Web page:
US electric carmaker Tesla has struck a deal with the Shanghai Government to build its first factory in China, representing a significant milestone in its attempts to establish a presence in the world’s largest electric vehicle market.
In June, Tesla announced it was working with Shanghai authorities to explore local manufacturing options in the region, revealing it expected to have a clearly defined production plan in place by the end of the year.
Although confirmation is still pending, the deal would allow Tesla to build a plant in Shanghai’s free trade zone, where it will be able to cut production costs to better compete in the local market. Specifically, having a base in China will give Tesla proximity to local suppliers, reducing production costs by as much as 50 percent, according to The Wall Street Journal.
Unlike other foreign carmakers entering the Chinese market, Tesla has refused to set up a joint venture with a local company, opting instead to pay the import tariff in exchange for keeping its technology a secret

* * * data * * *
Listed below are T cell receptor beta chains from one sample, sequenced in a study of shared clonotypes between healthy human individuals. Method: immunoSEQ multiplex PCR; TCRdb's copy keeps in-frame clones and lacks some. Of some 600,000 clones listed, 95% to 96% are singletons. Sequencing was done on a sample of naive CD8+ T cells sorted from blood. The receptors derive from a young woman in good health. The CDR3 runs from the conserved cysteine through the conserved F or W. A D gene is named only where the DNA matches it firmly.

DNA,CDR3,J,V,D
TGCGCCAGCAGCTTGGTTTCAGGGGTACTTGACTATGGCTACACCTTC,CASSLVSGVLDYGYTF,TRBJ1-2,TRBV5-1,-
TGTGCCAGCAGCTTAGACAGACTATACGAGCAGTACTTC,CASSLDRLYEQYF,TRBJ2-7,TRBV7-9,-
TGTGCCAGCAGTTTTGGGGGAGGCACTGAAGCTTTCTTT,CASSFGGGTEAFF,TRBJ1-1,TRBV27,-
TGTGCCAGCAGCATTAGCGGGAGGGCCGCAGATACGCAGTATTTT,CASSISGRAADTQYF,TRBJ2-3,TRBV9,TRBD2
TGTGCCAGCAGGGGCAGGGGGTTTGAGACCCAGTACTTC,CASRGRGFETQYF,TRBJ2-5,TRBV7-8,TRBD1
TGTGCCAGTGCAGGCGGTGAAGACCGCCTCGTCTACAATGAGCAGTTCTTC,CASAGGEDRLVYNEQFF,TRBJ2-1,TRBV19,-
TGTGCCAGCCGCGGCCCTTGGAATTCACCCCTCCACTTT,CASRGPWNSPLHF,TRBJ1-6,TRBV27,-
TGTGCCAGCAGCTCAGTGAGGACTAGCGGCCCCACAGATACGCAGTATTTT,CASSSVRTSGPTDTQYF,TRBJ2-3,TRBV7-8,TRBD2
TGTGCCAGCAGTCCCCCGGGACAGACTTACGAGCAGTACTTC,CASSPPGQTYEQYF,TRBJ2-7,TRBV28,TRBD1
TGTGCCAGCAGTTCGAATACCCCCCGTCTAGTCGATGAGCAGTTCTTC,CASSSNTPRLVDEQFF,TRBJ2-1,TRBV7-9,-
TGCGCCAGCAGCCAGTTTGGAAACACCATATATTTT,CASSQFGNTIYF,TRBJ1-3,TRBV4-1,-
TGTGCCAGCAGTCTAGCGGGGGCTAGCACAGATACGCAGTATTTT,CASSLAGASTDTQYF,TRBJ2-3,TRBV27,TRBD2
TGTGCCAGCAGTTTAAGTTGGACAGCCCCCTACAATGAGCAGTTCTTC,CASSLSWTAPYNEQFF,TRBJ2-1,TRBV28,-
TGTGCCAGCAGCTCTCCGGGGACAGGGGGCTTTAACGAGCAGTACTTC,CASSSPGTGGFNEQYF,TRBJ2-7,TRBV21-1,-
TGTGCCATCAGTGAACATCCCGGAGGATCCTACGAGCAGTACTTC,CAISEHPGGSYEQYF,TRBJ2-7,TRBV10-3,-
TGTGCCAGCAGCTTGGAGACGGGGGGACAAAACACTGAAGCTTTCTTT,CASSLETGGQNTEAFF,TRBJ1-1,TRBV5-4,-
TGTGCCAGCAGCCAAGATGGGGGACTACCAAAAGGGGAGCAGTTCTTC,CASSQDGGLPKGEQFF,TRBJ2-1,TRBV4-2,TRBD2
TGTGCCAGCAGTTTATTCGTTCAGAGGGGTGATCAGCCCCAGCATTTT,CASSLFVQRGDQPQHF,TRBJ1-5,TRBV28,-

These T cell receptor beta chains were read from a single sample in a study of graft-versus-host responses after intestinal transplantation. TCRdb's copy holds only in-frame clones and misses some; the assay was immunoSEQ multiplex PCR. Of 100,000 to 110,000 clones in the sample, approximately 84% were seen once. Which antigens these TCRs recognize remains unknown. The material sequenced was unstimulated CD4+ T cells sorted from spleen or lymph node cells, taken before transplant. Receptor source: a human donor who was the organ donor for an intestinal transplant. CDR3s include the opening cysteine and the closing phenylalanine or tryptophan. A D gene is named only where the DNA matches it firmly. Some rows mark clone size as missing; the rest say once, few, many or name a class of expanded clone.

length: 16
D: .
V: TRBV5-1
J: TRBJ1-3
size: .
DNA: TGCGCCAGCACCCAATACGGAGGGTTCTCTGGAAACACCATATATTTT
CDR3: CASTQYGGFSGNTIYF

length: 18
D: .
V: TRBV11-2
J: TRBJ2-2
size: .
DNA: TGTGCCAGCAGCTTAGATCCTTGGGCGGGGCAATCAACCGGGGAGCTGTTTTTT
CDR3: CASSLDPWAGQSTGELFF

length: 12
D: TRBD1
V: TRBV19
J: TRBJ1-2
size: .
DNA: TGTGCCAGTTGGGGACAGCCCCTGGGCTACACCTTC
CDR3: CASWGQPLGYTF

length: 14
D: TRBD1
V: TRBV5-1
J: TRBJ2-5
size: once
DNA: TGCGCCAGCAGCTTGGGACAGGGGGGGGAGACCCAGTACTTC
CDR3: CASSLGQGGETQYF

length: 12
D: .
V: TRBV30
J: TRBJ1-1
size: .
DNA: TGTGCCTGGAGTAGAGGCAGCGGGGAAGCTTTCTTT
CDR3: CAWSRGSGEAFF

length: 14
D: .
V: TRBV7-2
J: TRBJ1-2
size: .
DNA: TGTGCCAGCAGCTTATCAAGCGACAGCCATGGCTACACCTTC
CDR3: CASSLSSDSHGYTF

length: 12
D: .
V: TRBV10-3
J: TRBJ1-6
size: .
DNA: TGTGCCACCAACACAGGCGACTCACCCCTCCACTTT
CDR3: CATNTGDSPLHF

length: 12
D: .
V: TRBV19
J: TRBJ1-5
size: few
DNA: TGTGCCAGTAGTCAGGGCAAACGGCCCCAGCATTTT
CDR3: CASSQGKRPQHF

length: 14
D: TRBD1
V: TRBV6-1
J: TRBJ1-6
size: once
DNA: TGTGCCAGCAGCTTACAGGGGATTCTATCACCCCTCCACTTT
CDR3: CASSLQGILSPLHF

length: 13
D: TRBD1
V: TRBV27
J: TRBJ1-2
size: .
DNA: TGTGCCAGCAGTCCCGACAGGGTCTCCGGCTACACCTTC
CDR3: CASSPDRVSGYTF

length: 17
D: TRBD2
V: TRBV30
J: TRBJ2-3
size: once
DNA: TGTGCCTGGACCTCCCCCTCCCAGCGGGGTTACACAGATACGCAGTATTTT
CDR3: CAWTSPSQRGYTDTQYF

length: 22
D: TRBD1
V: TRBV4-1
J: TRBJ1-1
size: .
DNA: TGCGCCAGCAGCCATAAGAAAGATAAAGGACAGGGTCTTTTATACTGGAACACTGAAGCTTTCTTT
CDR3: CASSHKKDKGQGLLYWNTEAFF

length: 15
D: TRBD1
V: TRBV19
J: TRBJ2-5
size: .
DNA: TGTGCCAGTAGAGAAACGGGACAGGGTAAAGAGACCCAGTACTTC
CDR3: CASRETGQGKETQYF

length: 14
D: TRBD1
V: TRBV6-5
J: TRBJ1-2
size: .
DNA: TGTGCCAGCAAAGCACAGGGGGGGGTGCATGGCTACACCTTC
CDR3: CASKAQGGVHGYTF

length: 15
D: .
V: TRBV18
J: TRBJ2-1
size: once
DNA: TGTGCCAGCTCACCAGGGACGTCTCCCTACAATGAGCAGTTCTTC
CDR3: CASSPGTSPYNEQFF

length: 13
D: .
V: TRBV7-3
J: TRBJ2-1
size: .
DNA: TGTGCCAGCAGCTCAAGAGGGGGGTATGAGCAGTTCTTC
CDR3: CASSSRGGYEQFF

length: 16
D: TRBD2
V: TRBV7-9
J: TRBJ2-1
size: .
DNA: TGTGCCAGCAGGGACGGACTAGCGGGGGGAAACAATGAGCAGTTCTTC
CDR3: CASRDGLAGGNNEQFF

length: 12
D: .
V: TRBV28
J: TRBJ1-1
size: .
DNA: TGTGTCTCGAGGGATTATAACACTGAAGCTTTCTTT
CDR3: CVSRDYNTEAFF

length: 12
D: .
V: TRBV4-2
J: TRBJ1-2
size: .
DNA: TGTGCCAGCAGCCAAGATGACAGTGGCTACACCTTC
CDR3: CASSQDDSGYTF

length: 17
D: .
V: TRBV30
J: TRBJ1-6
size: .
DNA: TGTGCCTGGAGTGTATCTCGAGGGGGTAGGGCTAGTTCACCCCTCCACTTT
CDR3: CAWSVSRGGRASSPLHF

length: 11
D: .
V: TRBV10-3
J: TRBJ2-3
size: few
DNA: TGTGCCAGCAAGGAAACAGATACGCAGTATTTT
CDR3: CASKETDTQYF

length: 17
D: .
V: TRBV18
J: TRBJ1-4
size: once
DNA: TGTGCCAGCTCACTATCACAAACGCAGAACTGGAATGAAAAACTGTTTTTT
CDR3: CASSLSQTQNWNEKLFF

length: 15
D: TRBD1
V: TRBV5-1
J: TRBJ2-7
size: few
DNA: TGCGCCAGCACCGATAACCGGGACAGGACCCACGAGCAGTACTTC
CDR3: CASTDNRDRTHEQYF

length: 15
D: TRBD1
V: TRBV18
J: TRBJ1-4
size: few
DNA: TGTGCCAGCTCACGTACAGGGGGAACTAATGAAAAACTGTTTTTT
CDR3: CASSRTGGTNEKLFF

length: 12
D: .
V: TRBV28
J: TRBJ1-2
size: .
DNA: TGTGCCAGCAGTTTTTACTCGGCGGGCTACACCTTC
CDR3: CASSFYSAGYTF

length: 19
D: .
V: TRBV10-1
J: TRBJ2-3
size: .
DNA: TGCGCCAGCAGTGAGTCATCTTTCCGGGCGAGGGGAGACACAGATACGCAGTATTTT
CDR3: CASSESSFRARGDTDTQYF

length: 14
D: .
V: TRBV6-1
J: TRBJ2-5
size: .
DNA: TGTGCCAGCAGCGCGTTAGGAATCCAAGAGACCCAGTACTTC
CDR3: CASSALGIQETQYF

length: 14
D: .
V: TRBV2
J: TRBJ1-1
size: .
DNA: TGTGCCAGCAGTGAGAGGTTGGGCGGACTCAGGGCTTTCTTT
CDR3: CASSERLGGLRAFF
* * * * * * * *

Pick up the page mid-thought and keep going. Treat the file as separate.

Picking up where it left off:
However, under current rules, the electric vehicle manufacturer will still be subject to the 25 percent import tariff applied by the country’s authorities. Unlike other foreign carmakers entering the Chinese market, Tesla has refused to set up a joint venture with a local company, opting instead to pay the import tariff in exchange for keeping its technology a secret.
The new facility will be Tesla’s first real footprint in China’s fast growing electric car market, with the company’s current presence only coming in the form of sales offices. In 2016, 507,000 electric vehicles and plug-in hybrid electric vehicles were sold in China, a 53 percent increase on the previous year. In contrast, European sales totalled 222,200, growing 14 percent annually.
Xin Guobin, China’s Vice Minister of Industry and Information Technology, further buoyed market expectations in September, revealing the country was working on a timetable to end the production and sale of polluting vehicles.